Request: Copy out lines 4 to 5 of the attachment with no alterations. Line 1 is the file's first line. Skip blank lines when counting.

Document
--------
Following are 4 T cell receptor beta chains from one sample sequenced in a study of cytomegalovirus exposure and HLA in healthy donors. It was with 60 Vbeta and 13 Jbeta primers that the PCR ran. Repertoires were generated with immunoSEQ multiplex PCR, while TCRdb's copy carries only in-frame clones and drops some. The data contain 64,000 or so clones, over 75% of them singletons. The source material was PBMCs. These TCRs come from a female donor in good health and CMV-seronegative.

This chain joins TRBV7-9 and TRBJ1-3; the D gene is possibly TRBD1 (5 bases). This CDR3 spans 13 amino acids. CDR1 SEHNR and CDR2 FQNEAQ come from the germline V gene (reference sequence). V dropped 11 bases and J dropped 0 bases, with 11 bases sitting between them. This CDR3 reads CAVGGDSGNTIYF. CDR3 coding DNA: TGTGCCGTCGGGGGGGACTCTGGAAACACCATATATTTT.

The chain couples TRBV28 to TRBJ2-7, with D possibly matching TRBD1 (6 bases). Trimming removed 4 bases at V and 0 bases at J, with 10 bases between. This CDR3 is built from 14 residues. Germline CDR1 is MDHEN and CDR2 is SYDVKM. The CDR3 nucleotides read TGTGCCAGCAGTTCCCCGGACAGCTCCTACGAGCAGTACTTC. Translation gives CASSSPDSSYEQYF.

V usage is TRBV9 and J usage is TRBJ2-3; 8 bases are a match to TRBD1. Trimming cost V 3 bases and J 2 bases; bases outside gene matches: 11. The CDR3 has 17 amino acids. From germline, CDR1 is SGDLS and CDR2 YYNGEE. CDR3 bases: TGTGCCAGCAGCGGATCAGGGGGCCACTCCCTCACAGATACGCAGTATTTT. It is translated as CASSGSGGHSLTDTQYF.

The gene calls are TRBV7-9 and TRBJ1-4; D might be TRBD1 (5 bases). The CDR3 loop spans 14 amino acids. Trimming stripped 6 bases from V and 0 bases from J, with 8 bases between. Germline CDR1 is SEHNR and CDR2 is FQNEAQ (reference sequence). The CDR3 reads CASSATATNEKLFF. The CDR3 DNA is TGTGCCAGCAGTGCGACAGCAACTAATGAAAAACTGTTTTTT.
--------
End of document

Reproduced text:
V usage is TRBV9 and J usage is TRBJ2-3; 8 bases are a match to TRBD1. Trimming cost V 3 bases and J 2 bases; bases outside gene matches: 11. The CDR3 has 17 amino acids. From germline, CDR1 is SGDLS and CDR2 YYNGEE. CDR3 bases: TGTGCCAGCAGCGGATCAGGGGGCCACTCCCTCACAGATACGCAGTATTTT. It is translated as CASSGSGGHSLTDTQYF.

The gene calls are TRBV7-9 and TRBJ1-4; D might be TRBD1 (5 bases). The CDR3 loop spans 14 amino acids. Trimming stripped 6 bases from V and 0 bases from J, with 8 bases between. Germline CDR1 is SEHNR and CDR2 is FQNEAQ (reference sequence). The CDR3 reads CASSATATNEKLFF. The CDR3 DNA is TGTGCCAGCAGTGCGACAGCAACTAATGAAAAACTGTTTTTT.